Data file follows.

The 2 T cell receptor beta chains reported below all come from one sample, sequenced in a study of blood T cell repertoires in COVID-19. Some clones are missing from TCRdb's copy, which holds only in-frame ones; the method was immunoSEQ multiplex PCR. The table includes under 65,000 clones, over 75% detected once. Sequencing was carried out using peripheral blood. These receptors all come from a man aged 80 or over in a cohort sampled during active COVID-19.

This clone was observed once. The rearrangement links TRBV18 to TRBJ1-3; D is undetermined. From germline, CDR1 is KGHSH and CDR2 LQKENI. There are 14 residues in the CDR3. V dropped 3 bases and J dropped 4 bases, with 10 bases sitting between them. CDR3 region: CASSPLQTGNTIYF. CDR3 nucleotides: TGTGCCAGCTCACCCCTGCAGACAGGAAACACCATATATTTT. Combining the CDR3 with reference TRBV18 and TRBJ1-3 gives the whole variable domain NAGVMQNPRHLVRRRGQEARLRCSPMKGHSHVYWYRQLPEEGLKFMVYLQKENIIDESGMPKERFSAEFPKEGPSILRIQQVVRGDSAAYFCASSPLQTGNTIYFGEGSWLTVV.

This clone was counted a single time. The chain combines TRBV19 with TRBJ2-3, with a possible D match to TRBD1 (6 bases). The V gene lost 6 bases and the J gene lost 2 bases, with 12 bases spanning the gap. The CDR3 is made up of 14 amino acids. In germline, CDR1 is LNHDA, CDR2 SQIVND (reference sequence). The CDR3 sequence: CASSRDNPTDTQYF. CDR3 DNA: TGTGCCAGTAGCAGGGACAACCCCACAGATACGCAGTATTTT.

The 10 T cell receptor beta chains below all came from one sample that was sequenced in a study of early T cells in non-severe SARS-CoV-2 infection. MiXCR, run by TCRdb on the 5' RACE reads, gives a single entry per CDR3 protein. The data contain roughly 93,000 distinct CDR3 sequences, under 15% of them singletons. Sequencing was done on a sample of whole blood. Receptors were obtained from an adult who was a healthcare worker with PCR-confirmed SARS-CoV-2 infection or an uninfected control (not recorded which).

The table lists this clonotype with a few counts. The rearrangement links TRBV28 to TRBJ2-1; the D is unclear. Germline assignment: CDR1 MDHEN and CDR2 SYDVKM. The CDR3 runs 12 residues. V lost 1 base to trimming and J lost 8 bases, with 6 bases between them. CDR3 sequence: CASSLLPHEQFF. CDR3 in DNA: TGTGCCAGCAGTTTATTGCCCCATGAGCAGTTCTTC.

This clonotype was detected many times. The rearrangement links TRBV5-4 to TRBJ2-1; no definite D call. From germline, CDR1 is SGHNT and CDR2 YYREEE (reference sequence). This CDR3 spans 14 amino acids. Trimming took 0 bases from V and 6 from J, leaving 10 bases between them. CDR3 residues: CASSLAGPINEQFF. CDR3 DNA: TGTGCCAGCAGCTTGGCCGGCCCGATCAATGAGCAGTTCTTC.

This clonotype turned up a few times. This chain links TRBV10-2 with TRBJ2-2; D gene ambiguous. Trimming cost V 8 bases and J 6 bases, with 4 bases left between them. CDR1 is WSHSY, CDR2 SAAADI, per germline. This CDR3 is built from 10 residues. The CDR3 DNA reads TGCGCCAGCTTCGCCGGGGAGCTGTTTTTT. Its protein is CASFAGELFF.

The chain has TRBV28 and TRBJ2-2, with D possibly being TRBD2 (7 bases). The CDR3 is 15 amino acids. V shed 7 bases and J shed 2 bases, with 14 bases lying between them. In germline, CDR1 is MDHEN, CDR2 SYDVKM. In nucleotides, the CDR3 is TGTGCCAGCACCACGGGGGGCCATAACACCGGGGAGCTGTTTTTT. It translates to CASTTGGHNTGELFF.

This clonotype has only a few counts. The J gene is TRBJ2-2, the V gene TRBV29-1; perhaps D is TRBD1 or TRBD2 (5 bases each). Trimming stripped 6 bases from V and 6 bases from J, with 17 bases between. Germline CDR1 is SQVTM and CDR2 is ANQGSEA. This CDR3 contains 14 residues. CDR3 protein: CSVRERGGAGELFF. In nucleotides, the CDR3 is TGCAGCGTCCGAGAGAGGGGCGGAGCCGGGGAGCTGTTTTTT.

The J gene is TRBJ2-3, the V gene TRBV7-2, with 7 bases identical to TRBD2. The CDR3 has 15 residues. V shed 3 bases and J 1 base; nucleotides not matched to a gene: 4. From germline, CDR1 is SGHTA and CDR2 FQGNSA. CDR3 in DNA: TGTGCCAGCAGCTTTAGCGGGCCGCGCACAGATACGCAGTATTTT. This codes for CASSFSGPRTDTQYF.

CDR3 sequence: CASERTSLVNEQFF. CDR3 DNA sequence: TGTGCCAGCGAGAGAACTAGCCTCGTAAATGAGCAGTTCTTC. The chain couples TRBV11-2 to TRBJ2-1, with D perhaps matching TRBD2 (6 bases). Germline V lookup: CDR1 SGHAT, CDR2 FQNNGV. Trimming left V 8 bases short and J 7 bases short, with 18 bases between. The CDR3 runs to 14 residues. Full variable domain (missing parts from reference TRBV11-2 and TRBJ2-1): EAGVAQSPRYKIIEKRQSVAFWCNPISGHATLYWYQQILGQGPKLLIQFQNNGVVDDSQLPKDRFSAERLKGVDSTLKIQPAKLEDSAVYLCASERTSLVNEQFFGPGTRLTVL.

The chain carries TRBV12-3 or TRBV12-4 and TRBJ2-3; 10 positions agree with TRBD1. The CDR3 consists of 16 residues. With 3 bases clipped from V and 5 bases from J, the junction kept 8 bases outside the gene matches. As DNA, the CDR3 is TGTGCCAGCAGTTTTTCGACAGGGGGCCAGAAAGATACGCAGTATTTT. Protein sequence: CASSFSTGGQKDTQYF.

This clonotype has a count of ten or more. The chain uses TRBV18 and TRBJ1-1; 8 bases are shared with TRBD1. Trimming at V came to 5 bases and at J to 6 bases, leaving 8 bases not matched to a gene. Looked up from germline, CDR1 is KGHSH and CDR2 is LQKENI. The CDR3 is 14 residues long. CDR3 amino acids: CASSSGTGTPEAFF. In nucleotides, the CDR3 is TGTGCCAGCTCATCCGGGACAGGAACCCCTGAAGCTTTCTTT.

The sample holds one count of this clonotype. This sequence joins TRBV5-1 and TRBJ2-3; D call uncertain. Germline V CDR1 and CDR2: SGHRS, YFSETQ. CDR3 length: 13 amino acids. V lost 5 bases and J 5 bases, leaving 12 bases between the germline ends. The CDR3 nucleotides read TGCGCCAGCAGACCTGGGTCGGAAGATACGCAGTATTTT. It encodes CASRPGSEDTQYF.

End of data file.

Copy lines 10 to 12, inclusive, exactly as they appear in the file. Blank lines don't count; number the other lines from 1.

The J gene is TRBJ2-3, the V gene TRBV7-2, with 7 bases identical to TRBD2. The CDR3 has 15 residues. V shed 3 bases and J 1 base; nucleotides not matched to a gene: 4. From germline, CDR1 is SGHTA and CDR2 FQGNSA. CDR3 in DNA: TGTGCCAGCAGCTTTAGCGGGCCGCGCACAGATACGCAGTATTTT. This codes for CASSFSGPRTDTQYF.

CDR3 sequence: CASERTSLVNEQFF. CDR3 DNA sequence: TGTGCCAGCGAGAGAACTAGCCTCGTAAATGAGCAGTTCTTC. The chain couples TRBV11-2 to TRBJ2-1, with D perhaps matching TRBD2 (6 bases). Germline V lookup: CDR1 SGHAT, CDR2 FQNNGV. Trimming left V 8 bases short and J 7 bases short, with 18 bases between. The CDR3 runs to 14 residues. Full variable domain (missing parts from reference TRBV11-2 and TRBJ2-1): EAGVAQSPRYKIIEKRQSVAFWCNPISGHATLYWYQQILGQGPKLLIQFQNNGVVDDSQLPKDRFSAERLKGVDSTLKIQPAKLEDSAVYLCASERTSLVNEQFFGPGTRLTVL.

The chain carries TRBV12-3 or TRBV12-4 and TRBJ2-3; 10 positions agree with TRBD1. The CDR3 consists of 16 residues. With 3 bases clipped from V and 5 bases from J, the junction kept 8 bases outside the gene matches. As DNA, the CDR3 is TGTGCCAGCAGTTTTTCGACAGGGGGCCAGAAAGATACGCAGTATTTT. Protein sequence: CASSFSTGGQKDTQYF.